I had two more calls from nurses who were wonderfully calm and very informative. Only through their professionalism was I able to make it through until Steve was actually able to call me. He sounded very positive and said that the nursing staff as well as the hospital staff in general were all working above and beyond what was expected. That was a relief. I knew that if he could not be home and had to stay overnight, that once he said that he had a large screen flat tv with so many choices of great movies, that he would be able to make it through the night. He had no more cramping in his legs and no more dizziness once they started the saline solution. 

Late on Friday afternoon, definitely after 5, I received a call from the doctor's office nurse who was the one who told me to get Steve immediately to the ER. She told me that there was no way she could not call to check up and see what happened. She said she could not be worried all weekend about it. Now, that is truly above and beyond in my opinion. I thanked her for giving us such good information and thanked her again for calling to follow up on what happened. The doctor's biggest concern was that of his kidneys but they ran that test first and all checked out just fine. Plus, so did the heart tests. 

Later that night, I told Steve about her calling and he was as amazed as I was. Such care! Steve said he has seen how the staff is working, and although he is not on a COVID-19 floor, these front line health care workers are most definitely heroes without capes. They deserve one! As these health care workers come home from work, after a 12 hour shift, they have had to make major adjustments, so as to reduce the risk of spreading the virus to their families. Their young children can't run up to them and hug them until they take off their scrubs, take a shower and become 'sanitized' again.They take all necessary precautions.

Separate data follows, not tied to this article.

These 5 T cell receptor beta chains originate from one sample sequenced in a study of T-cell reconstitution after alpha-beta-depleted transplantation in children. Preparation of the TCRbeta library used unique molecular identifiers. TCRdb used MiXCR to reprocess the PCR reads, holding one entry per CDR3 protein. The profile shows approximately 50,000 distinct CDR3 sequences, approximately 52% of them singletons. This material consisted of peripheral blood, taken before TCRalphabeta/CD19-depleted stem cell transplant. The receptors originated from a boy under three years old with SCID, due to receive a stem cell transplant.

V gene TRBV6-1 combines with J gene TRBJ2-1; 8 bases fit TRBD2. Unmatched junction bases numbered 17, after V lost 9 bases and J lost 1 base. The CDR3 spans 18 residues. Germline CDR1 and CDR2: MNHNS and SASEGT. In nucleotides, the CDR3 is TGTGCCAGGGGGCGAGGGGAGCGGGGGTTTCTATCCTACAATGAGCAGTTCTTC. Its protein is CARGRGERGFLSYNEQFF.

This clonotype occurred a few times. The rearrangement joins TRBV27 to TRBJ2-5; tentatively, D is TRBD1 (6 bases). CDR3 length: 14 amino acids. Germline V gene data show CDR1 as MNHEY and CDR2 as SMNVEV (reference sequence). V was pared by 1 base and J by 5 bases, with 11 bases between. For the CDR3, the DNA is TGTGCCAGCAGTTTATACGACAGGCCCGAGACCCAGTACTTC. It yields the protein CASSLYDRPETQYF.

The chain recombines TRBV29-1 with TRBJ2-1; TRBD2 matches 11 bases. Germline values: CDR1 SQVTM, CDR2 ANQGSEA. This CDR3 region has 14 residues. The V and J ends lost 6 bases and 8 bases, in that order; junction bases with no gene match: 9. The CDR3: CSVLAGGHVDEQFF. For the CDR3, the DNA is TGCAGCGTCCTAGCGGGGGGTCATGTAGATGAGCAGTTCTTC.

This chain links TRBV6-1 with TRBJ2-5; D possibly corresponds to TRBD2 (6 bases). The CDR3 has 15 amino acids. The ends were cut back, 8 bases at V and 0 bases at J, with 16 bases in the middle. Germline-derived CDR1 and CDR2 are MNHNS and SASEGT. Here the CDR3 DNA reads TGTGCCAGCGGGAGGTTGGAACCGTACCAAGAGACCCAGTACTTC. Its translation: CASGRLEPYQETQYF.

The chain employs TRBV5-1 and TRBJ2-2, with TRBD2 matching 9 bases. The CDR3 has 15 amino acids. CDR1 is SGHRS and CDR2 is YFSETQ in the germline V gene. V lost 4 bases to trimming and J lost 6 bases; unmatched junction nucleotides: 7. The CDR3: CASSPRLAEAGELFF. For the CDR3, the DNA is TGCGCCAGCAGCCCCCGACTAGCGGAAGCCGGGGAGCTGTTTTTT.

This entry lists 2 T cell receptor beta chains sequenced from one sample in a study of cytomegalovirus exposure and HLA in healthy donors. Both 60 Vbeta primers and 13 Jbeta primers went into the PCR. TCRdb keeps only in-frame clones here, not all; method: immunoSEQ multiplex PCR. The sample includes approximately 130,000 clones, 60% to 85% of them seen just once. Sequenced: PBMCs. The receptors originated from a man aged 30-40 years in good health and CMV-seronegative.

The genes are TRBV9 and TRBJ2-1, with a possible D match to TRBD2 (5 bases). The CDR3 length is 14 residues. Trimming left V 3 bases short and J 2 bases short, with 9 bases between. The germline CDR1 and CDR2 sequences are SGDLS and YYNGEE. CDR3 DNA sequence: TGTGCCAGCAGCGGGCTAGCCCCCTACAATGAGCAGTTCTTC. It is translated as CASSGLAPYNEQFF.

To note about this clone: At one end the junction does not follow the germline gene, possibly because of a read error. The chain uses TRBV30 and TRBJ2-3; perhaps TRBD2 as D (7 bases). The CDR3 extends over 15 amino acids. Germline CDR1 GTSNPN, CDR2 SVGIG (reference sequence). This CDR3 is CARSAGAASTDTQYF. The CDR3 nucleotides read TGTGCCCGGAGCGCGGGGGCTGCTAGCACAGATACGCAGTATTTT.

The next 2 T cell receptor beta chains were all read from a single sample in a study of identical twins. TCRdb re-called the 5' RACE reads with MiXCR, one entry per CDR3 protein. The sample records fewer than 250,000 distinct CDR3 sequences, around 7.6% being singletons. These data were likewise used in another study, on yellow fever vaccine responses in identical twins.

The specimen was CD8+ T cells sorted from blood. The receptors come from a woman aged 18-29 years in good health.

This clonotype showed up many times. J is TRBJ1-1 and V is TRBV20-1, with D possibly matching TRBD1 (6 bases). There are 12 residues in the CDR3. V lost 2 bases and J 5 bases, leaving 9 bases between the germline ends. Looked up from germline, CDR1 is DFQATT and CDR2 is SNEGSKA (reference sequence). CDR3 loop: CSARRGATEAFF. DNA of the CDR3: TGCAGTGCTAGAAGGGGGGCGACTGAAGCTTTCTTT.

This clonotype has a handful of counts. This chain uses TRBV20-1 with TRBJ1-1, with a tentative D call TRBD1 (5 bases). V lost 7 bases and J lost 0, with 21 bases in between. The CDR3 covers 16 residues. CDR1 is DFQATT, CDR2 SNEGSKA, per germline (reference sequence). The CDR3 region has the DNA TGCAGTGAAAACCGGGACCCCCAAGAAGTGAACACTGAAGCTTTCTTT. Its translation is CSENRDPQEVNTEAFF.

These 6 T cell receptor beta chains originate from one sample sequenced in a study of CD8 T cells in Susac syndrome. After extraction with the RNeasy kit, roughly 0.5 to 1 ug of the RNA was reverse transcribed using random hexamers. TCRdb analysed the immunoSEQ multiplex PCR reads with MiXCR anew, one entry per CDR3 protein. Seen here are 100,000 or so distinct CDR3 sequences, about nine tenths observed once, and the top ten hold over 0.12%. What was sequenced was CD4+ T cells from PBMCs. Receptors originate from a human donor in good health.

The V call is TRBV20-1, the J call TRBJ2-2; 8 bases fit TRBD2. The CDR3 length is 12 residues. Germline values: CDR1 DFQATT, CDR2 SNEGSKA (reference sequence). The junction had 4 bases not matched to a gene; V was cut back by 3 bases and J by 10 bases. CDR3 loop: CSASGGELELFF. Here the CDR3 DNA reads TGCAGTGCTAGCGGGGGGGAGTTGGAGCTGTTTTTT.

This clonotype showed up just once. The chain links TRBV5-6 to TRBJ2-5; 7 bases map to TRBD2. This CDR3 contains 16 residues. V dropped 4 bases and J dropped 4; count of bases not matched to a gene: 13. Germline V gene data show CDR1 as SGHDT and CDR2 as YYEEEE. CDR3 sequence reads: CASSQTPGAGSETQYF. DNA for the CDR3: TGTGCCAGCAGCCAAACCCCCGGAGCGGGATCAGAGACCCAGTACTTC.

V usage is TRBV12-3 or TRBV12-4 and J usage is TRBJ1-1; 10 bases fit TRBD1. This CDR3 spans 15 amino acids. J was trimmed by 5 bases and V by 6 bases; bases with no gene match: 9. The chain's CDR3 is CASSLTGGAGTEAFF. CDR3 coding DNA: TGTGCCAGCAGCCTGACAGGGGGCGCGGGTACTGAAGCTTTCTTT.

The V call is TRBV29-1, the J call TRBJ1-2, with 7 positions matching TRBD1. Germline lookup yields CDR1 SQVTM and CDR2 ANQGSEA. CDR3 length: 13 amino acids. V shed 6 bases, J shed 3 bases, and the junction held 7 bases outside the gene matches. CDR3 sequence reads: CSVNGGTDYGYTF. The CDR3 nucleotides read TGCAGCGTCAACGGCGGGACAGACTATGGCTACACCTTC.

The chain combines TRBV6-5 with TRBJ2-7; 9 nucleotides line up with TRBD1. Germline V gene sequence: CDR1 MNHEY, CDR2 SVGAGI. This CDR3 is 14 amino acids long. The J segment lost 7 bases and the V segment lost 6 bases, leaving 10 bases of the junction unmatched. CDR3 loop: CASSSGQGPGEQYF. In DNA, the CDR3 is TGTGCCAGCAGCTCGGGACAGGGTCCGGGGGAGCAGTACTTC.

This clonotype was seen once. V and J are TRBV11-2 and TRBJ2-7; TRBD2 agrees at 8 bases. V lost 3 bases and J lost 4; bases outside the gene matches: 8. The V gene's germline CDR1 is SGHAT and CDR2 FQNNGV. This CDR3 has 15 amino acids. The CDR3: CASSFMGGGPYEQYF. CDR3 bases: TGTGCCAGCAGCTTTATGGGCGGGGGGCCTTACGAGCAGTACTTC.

Our county has had spikes every day this week with more and more people being tested and diagnosed with this virus. The number being admitted into hospitals is staggering. Other countries are looking at the US, as if we are out of control. And, yes we are. There is no real consistent guidance or leadership. One state is opening up businesses again and others are requiring masks to be worn in public, while some people are refusing to wear masks. It seems all chaotic. Sort of reminds me of a title of the Beach Boys hit song of the early 70's :

There are several medical experts who all agree that this virus is not just going to go away on its own. Dr. Anthony Fauci, the Director for the National Institute of Allergy and Infectious Diseases has stated that until there is a vaccine we won't have it under control. Truly our health care workers are the heroes.

Our health care workers are on the front lines battling this virus, with grace and professionalism, while others refuse to listen to the medical experts and come together to help stop this monster.